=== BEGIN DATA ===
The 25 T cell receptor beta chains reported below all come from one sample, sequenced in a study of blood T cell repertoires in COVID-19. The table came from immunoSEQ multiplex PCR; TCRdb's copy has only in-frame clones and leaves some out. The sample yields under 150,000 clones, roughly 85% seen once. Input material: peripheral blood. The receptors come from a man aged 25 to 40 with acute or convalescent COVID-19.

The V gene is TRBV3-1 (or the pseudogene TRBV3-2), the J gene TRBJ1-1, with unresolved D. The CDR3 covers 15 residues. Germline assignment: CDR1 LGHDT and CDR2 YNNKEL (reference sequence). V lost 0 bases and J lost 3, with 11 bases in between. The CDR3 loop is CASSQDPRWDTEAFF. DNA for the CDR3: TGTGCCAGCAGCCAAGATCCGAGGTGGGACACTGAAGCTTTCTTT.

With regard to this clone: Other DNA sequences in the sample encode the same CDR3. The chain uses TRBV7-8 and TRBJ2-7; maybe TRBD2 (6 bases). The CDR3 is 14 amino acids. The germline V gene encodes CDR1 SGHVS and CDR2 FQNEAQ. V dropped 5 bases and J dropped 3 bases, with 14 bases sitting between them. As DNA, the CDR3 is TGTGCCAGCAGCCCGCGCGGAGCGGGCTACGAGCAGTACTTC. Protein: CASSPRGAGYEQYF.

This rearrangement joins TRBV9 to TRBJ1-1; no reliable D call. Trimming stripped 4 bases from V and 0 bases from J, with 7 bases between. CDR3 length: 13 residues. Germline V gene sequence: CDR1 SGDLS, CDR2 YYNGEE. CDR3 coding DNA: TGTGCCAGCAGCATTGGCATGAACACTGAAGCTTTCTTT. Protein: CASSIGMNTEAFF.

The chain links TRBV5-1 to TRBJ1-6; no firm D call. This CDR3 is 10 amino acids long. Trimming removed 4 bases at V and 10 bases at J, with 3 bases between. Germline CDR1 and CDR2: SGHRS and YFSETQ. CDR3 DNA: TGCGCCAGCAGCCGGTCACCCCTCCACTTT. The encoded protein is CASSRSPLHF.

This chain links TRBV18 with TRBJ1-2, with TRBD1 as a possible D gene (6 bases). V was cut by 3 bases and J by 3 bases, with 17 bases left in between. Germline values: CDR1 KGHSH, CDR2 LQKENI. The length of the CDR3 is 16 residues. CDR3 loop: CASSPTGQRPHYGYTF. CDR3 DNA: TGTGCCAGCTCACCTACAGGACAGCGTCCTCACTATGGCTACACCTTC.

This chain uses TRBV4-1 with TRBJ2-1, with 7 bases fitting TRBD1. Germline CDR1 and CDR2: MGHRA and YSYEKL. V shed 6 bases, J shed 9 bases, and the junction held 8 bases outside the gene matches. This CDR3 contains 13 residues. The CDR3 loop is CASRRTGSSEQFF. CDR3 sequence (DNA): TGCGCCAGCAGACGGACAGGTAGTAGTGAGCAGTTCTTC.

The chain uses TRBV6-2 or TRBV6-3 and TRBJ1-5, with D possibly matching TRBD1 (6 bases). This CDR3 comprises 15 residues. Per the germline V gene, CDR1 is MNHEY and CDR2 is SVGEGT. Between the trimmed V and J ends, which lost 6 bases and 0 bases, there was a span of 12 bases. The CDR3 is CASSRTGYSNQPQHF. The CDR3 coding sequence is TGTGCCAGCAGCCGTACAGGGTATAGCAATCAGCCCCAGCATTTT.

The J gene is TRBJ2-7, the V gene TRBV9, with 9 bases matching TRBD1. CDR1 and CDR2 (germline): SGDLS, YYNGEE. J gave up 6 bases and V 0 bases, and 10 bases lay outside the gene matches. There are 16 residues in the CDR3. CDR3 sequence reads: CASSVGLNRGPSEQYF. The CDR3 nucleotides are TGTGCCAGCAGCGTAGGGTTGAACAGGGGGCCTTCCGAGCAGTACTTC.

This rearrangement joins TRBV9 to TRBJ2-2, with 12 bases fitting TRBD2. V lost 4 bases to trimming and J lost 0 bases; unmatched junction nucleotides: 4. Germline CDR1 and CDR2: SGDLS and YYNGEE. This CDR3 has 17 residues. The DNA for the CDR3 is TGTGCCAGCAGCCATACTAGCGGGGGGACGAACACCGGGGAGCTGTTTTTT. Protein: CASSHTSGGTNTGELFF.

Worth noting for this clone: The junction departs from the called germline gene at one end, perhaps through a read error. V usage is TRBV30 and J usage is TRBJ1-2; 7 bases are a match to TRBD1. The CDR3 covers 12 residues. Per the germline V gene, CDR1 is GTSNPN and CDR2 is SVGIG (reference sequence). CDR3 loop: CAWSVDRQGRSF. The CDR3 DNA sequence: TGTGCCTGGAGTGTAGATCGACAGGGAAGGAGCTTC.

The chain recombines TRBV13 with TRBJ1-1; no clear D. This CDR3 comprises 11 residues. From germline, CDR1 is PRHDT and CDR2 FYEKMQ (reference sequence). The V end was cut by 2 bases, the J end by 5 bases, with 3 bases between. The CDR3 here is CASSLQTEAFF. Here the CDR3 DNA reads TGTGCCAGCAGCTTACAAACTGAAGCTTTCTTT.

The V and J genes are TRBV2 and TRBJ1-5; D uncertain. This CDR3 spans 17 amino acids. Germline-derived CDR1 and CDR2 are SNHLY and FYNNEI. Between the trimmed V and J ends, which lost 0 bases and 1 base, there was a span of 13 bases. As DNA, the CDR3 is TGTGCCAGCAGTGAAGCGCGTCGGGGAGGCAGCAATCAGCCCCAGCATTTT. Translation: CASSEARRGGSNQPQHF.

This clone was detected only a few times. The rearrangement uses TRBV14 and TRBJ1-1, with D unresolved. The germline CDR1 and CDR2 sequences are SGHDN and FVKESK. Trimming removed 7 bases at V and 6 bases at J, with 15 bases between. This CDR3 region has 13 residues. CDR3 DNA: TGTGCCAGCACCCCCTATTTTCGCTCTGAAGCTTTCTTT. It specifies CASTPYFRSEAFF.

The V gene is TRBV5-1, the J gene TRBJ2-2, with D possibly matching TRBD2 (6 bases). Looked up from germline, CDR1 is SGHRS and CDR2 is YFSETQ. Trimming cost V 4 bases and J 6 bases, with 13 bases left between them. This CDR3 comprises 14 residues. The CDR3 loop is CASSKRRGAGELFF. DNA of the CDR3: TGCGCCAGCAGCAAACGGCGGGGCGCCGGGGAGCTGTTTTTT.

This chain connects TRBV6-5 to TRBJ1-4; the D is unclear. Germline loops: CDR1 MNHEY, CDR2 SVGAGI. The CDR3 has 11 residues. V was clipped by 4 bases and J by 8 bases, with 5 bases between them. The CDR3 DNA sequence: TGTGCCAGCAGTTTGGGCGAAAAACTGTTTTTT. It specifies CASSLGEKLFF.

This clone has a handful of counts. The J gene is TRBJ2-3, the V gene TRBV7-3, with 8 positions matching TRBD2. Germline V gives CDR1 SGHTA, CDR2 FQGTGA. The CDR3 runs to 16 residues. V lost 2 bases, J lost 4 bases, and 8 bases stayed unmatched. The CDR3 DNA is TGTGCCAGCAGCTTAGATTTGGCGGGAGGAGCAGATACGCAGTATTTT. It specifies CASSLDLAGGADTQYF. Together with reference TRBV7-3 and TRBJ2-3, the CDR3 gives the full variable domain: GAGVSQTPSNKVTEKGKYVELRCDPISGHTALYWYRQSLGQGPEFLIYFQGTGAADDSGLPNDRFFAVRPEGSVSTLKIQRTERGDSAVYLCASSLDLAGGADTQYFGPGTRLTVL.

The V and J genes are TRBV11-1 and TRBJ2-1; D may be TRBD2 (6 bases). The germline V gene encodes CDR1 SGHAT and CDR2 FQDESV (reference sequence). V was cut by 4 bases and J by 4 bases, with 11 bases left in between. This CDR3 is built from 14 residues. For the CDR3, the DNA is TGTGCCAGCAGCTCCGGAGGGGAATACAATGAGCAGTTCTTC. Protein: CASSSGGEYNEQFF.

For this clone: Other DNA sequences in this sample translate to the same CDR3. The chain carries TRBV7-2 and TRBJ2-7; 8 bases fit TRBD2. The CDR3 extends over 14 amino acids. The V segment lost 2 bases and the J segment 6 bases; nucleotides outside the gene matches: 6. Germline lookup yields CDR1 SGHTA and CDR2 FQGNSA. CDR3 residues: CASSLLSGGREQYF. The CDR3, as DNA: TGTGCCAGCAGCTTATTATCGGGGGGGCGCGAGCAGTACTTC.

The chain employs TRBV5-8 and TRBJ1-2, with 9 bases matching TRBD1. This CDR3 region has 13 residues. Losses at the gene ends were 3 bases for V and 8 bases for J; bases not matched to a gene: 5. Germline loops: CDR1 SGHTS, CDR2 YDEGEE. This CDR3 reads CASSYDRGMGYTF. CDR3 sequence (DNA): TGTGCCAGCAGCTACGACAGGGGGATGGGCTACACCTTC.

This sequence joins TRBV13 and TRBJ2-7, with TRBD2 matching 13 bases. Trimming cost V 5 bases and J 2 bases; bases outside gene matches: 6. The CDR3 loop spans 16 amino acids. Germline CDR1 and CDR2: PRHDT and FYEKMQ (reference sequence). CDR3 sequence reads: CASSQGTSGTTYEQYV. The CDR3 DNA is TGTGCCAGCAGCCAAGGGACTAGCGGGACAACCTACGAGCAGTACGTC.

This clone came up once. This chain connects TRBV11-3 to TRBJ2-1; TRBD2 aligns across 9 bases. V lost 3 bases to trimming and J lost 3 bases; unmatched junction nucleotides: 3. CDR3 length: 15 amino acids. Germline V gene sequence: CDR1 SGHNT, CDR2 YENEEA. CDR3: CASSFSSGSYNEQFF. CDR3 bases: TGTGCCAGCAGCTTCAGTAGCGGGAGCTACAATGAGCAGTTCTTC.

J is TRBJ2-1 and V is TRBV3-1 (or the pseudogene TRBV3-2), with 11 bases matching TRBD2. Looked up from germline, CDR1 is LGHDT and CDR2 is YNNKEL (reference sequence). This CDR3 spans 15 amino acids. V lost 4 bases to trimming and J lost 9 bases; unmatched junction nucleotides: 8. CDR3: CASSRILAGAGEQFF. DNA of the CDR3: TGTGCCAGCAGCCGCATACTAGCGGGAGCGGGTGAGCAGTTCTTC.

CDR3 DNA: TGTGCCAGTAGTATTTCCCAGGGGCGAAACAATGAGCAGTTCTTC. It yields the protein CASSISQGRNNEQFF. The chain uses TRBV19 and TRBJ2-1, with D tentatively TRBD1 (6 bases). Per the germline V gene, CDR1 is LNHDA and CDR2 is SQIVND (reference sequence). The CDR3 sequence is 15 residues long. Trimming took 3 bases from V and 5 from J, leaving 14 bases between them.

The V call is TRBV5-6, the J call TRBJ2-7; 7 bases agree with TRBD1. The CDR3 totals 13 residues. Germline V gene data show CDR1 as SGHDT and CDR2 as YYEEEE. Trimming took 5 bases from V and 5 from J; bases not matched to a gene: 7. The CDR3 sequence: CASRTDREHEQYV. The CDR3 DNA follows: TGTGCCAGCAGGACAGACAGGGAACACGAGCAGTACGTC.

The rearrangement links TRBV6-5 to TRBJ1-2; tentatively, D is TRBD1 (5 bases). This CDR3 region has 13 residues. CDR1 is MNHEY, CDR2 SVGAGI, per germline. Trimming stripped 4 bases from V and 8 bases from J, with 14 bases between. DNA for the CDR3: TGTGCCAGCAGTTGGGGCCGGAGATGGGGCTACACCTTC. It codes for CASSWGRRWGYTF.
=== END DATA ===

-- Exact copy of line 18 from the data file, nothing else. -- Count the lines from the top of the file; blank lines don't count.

The V and J genes are TRBV11-1 and TRBJ2-1; D may be TRBD2 (6 bases). The germline V gene encodes CDR1 SGHAT and CDR2 FQDESV (reference sequence). V was cut by 4 bases and J by 4 bases, with 11 bases left in between. This CDR3 is built from 14 residues. For the CDR3, the DNA is TGTGCCAGCAGCTCCGGAGGGGAATACAATGAGCAGTTCTTC. Protein: CASSSGGEYNEQFF.